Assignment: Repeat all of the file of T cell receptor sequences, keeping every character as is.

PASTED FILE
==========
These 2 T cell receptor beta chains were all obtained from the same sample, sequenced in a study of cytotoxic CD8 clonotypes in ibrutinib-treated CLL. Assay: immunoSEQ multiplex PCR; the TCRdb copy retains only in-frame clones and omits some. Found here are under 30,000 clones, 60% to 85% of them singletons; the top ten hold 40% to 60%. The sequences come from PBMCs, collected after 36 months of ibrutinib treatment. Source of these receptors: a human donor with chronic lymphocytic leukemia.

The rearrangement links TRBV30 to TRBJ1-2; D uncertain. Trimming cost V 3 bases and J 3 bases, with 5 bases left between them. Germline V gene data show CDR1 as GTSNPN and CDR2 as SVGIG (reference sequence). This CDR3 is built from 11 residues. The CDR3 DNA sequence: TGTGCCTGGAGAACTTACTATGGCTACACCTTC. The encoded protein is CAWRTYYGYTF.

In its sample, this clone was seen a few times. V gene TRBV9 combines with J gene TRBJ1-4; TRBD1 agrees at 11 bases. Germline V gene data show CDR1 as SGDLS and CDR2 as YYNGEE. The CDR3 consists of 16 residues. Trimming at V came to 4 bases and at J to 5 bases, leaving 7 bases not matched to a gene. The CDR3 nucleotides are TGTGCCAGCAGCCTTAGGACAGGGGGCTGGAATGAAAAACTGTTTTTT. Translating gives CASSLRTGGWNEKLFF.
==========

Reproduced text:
These 2 T cell receptor beta chains were all obtained from the same sample, sequenced in a study of cytotoxic CD8 clonotypes in ibrutinib-treated CLL. Assay: immunoSEQ multiplex PCR; the TCRdb copy retains only in-frame clones and omits some. Found here are under 30,000 clones, 60% to 85% of them singletons; the top ten hold 40% to 60%. The sequences come from PBMCs, collected after 36 months of ibrutinib treatment. Source of these receptors: a human donor with chronic lymphocytic leukemia.

The rearrangement links TRBV30 to TRBJ1-2; D uncertain. Trimming cost V 3 bases and J 3 bases, with 5 bases left between them. Germline V gene data show CDR1 as GTSNPN and CDR2 as SVGIG (reference sequence). This CDR3 is built from 11 residues. The CDR3 DNA sequence: TGTGCCTGGAGAACTTACTATGGCTACACCTTC. The encoded protein is CAWRTYYGYTF.

In its sample, this clone was seen a few times. V gene TRBV9 combines with J gene TRBJ1-4; TRBD1 agrees at 11 bases. Germline V gene data show CDR1 as SGDLS and CDR2 as YYNGEE. The CDR3 consists of 16 residues. Trimming at V came to 4 bases and at J to 5 bases, leaving 7 bases not matched to a gene. The CDR3 nucleotides are TGTGCCAGCAGCCTTAGGACAGGGGGCTGGAATGAAAAACTGTTTTTT. Translating gives CASSLRTGGWNEKLFF.